And what about the fact that Frégate is in some ways the Peaceable Kingdom? The native animals, especially the birds, usually the most skittish of creatures, show little fear of humans. In fact, they're happy to be admired at naked-eye range. A Madagascar fody, feathered in cardinal red, poses on a branch before me until I get tired and walk on. Gregarious noddy terns stand in the road gabbing while golf carts bear down on them. The world's seventh-rarest bird, the Seychelles magpie-robin (only 75 left, all of them in this country), sits in a bush and warbles away just outside my villa, unflustered by my coming and going. And plump moorhens pop out of the rushes and walk across the road with the obliviousness of Los Angeles pedestrians. I even share the resort pool with one briefly. And you know what Nikita Khrushchev once said: "If one cannot catch a bird of paradise, better take a wet hen."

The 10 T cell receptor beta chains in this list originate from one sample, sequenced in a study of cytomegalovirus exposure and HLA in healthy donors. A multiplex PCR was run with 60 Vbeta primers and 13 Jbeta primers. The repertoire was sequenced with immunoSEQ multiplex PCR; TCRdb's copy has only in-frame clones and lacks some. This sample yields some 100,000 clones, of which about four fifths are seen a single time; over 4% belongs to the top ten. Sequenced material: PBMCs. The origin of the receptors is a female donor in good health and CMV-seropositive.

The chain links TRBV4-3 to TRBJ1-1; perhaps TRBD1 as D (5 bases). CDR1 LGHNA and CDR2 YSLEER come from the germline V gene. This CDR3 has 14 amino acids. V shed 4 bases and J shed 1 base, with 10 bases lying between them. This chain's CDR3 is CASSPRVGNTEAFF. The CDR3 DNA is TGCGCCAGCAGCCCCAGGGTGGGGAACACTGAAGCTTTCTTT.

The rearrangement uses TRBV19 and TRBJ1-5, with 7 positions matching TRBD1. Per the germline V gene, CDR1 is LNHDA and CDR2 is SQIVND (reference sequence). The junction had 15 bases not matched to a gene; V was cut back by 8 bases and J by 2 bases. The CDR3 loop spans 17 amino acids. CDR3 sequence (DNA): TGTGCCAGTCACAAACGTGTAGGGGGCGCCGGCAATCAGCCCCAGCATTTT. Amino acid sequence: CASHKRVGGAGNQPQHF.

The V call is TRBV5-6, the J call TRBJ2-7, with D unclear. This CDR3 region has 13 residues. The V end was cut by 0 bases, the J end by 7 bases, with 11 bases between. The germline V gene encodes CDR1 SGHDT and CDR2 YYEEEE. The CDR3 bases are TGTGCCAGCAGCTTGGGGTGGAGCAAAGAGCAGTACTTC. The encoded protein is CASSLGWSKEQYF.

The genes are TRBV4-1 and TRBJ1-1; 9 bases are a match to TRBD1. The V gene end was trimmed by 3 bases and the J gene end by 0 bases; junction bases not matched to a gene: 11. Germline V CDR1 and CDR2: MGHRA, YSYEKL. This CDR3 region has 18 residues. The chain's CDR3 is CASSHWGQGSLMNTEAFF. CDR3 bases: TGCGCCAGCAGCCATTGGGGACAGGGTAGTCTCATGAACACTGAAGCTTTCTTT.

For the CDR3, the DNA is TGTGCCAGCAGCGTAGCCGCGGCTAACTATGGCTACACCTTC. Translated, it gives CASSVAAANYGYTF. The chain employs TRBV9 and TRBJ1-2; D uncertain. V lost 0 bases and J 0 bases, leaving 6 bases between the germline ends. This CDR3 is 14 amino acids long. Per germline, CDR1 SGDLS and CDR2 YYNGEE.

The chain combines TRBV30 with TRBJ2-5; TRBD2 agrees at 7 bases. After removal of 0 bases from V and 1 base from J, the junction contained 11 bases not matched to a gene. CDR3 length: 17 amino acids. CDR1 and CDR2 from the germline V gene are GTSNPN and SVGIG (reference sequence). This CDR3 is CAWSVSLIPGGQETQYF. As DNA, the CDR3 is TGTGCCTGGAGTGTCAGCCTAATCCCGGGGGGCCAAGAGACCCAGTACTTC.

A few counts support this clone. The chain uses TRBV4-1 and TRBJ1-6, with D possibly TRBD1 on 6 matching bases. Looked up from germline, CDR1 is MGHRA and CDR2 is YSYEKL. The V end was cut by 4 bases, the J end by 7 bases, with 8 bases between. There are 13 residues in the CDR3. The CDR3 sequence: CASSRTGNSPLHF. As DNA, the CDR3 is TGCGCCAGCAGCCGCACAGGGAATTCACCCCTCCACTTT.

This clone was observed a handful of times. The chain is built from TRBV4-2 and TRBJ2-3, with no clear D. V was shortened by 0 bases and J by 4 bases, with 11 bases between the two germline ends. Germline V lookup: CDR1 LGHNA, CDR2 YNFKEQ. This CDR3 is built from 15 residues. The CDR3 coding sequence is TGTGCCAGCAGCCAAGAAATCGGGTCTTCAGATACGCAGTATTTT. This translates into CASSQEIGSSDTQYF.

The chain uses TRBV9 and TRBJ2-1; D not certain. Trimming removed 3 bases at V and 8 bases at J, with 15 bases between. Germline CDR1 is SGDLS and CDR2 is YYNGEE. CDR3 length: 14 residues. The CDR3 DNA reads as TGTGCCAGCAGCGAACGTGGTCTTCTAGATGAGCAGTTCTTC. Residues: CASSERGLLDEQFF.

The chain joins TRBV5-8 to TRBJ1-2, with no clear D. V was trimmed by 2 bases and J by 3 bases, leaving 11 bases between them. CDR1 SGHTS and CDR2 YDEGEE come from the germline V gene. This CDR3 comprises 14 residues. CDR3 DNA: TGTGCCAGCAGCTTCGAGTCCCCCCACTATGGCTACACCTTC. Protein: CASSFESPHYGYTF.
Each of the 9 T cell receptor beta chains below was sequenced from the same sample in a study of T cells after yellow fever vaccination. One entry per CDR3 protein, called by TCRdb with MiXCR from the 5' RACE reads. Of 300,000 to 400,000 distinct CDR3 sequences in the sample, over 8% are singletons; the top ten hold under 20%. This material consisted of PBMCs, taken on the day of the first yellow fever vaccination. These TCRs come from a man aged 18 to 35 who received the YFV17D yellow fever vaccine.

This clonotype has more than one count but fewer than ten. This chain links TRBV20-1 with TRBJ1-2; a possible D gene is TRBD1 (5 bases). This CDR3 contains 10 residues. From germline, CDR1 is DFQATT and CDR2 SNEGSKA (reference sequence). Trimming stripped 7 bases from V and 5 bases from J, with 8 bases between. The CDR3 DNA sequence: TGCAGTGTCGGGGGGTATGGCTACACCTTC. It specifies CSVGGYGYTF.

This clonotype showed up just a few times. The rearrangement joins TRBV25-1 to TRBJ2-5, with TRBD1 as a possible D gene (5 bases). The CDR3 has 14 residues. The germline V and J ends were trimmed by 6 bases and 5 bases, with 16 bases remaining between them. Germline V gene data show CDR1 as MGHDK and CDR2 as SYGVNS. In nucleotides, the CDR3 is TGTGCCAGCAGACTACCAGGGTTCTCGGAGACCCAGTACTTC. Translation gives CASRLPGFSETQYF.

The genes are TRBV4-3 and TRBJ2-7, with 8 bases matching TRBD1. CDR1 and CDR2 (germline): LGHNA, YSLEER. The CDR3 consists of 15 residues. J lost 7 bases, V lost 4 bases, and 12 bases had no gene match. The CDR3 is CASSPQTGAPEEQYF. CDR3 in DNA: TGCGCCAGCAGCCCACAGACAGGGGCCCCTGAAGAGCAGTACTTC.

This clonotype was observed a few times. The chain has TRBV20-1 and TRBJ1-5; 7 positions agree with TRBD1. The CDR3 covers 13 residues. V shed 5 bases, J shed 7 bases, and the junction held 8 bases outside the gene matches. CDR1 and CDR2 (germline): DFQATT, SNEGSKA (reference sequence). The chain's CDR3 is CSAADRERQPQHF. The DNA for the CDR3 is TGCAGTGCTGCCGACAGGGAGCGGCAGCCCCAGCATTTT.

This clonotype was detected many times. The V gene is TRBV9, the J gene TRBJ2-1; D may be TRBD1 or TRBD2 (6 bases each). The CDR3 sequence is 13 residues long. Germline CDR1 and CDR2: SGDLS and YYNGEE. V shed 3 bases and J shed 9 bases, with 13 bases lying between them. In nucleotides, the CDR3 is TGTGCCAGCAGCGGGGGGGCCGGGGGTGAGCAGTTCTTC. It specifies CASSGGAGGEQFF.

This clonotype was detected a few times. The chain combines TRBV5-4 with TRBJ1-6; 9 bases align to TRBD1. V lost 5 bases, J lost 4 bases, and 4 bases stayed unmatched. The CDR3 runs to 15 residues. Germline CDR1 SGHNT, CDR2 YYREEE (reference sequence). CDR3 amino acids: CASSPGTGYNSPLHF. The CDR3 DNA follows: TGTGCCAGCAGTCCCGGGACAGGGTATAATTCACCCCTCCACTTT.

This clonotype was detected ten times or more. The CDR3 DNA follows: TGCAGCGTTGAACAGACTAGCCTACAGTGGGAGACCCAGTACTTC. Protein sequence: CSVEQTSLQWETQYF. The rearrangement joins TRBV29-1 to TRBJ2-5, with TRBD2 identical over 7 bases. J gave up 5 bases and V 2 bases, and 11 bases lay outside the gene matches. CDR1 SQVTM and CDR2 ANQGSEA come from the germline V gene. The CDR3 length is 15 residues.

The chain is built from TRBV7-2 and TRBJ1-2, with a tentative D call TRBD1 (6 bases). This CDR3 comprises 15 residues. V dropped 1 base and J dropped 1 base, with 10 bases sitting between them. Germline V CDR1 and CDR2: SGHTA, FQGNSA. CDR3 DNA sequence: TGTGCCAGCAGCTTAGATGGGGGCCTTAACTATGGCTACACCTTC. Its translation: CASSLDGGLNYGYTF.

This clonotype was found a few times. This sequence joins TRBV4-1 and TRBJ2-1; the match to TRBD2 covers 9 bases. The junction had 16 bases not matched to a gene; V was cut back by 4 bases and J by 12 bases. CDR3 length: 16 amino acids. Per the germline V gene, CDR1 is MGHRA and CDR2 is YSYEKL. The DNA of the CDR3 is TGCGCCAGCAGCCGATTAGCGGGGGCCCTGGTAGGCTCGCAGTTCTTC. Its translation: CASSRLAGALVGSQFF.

At 1.25 miles by 0.25 miles (about 504 acres), Frégate is compact enough to walk around in a morning, which is what I do on my first full day. After climbing the cement track that goes to the spa, I veer right, down the cart trail toward Anse Victorin, which dead-ends at a lookout. From here, 126 steps snake down to the vest-pocket beach through a cathedral gloom--little sunlight penetrates the dense palm canopy. The sand has nary a wrinkle--indeed, it looks as if it had been poured into a mold and, when dry, buffed with beeswax. In some spots, my foot sinks up to the ankle. A large rock, all contour and graceful creases (nature's Henry Moore), serves me as a shelf, a desk, and a screen for changing. After 20 minutes of riding the camelback swells, I come out of the sea to find the French couple who arrived on the boat with me settling into the double chaise just up from the beach. I resist the urge to introduce myself by saying, "Madam, I'm Adam."